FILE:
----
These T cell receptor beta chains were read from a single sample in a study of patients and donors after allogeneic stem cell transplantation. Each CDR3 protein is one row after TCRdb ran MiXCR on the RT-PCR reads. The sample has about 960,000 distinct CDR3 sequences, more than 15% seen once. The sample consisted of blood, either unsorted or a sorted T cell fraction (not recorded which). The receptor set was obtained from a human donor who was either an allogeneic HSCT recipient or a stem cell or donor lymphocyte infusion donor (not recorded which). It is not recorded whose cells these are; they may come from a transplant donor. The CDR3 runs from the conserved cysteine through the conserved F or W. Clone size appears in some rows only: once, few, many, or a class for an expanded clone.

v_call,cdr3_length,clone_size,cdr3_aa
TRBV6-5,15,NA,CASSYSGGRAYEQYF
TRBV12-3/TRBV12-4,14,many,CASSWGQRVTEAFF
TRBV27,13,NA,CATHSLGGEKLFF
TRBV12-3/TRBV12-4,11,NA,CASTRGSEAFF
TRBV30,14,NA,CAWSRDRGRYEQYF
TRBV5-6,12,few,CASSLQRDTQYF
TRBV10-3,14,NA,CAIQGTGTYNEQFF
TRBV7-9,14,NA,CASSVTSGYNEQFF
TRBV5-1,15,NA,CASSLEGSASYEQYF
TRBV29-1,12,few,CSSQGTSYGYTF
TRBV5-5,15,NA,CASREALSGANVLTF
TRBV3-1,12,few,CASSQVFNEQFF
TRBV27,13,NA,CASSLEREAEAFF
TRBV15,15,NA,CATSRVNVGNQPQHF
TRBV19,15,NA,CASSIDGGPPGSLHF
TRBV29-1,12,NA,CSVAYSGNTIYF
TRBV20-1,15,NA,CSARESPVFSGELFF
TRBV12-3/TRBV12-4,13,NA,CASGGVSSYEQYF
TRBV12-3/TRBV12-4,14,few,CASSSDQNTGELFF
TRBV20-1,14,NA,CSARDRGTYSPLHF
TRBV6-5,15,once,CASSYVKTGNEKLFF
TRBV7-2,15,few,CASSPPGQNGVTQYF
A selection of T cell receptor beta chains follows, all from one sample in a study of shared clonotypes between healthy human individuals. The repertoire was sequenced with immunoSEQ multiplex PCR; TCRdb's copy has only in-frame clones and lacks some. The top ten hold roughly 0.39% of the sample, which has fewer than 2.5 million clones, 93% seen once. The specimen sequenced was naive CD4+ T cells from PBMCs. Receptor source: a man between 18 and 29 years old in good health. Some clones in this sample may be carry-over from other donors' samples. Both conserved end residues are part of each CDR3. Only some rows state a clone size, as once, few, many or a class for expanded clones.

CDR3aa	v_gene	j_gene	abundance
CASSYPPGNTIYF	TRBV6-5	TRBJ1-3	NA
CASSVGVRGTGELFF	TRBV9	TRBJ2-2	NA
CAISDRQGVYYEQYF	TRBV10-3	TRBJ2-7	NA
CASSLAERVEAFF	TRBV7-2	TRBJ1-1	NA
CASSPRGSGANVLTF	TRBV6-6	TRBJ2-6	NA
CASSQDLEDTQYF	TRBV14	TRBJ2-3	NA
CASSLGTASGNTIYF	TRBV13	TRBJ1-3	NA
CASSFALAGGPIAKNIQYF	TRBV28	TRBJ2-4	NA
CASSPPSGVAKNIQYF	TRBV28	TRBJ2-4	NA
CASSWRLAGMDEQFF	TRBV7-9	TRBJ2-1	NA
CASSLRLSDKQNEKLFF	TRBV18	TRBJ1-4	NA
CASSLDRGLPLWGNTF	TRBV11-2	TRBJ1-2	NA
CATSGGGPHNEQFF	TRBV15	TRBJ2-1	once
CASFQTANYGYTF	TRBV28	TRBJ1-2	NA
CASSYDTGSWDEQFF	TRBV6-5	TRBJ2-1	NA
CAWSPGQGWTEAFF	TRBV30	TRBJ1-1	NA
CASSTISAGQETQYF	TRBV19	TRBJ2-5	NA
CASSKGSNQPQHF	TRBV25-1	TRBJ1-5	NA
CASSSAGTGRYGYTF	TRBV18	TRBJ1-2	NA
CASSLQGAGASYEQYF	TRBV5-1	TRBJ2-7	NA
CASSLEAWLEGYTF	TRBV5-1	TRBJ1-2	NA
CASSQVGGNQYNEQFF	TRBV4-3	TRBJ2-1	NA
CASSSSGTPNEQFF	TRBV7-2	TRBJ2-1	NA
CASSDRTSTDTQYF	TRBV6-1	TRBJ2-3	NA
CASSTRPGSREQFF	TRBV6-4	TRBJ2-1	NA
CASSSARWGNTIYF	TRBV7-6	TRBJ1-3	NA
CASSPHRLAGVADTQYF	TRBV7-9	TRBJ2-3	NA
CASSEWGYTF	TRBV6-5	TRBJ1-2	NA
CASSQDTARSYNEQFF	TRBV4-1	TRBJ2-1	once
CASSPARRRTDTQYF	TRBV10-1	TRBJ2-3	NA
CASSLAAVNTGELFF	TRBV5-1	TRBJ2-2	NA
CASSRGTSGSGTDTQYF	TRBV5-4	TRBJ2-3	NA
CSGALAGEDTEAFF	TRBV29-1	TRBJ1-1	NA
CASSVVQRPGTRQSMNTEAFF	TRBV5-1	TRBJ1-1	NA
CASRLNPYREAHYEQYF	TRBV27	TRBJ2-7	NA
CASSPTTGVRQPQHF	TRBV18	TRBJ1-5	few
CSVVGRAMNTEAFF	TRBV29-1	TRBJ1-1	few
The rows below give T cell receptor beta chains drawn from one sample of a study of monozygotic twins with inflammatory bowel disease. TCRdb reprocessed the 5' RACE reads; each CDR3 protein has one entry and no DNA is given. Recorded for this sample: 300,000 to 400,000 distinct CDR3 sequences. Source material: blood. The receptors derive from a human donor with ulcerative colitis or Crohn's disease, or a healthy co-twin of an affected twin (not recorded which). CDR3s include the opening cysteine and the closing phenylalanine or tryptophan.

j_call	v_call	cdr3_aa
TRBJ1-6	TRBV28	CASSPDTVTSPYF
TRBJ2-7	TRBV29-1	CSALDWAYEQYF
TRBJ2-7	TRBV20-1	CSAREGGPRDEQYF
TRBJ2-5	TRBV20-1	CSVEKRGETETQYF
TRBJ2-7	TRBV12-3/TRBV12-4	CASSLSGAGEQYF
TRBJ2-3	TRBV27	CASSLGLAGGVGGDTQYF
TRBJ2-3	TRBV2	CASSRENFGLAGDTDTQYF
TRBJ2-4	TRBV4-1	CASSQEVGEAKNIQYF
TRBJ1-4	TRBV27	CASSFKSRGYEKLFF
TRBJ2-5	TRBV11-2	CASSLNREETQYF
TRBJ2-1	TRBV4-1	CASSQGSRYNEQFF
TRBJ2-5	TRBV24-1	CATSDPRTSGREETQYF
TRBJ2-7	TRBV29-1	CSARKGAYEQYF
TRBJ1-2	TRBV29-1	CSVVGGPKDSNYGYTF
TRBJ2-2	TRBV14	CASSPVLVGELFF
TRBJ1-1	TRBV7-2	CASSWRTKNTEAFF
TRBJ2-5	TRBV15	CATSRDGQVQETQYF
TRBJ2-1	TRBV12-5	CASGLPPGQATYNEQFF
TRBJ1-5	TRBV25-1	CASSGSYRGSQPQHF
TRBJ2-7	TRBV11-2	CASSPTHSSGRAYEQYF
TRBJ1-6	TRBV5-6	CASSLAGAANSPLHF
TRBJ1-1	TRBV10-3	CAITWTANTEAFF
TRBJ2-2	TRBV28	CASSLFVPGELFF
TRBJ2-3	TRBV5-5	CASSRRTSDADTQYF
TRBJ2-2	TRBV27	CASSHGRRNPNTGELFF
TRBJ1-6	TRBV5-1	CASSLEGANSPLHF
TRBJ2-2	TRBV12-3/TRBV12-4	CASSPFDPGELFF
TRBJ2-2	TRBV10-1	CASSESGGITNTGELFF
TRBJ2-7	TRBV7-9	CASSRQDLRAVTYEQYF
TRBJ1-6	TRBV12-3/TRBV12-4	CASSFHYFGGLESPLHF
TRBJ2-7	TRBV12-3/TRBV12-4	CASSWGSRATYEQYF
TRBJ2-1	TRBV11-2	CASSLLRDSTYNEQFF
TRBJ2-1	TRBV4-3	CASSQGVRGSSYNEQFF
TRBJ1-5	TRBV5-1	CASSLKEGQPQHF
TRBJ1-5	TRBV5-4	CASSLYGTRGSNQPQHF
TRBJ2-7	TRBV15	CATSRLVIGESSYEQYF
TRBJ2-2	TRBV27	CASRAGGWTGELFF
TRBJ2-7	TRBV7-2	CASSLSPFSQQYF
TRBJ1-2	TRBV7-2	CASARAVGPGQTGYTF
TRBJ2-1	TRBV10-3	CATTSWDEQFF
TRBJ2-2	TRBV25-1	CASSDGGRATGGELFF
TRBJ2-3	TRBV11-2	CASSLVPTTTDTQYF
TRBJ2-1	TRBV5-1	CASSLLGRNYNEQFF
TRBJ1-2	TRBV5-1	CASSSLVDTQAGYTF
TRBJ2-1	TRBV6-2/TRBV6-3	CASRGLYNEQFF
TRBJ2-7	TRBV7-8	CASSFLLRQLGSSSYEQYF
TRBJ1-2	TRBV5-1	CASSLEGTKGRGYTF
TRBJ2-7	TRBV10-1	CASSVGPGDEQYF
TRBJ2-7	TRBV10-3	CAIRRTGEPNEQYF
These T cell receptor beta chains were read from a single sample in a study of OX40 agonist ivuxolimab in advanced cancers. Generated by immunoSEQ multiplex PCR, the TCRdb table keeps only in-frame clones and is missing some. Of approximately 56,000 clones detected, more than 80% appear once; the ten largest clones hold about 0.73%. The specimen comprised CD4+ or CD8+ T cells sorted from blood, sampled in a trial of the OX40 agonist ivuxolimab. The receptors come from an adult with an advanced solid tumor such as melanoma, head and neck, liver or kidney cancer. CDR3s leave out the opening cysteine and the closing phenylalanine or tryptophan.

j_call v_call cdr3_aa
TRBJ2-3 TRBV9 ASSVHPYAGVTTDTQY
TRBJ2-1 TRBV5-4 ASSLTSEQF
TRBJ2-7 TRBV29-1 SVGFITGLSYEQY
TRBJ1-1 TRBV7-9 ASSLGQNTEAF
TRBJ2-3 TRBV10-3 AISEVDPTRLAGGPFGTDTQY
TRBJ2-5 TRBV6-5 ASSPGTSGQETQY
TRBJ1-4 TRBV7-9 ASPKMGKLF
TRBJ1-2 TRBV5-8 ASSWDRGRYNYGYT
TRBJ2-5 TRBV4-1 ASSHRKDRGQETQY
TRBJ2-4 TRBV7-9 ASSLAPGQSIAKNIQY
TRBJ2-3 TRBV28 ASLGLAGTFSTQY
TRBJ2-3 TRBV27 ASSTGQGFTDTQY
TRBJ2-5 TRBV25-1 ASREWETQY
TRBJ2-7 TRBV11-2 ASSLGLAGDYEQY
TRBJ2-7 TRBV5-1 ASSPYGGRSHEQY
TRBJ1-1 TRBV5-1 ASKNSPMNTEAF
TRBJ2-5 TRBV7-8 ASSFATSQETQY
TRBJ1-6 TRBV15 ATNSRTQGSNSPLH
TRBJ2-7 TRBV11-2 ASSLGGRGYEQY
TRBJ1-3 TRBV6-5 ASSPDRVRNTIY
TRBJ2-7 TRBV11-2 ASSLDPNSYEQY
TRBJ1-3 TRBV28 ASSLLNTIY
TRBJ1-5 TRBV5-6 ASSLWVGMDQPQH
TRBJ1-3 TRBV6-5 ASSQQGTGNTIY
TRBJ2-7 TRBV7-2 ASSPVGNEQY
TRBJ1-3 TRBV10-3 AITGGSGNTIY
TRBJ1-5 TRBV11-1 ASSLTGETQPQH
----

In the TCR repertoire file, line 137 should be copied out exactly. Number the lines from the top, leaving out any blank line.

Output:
TRBJ2-7 TRBV11-2 ASSLDPNSYEQY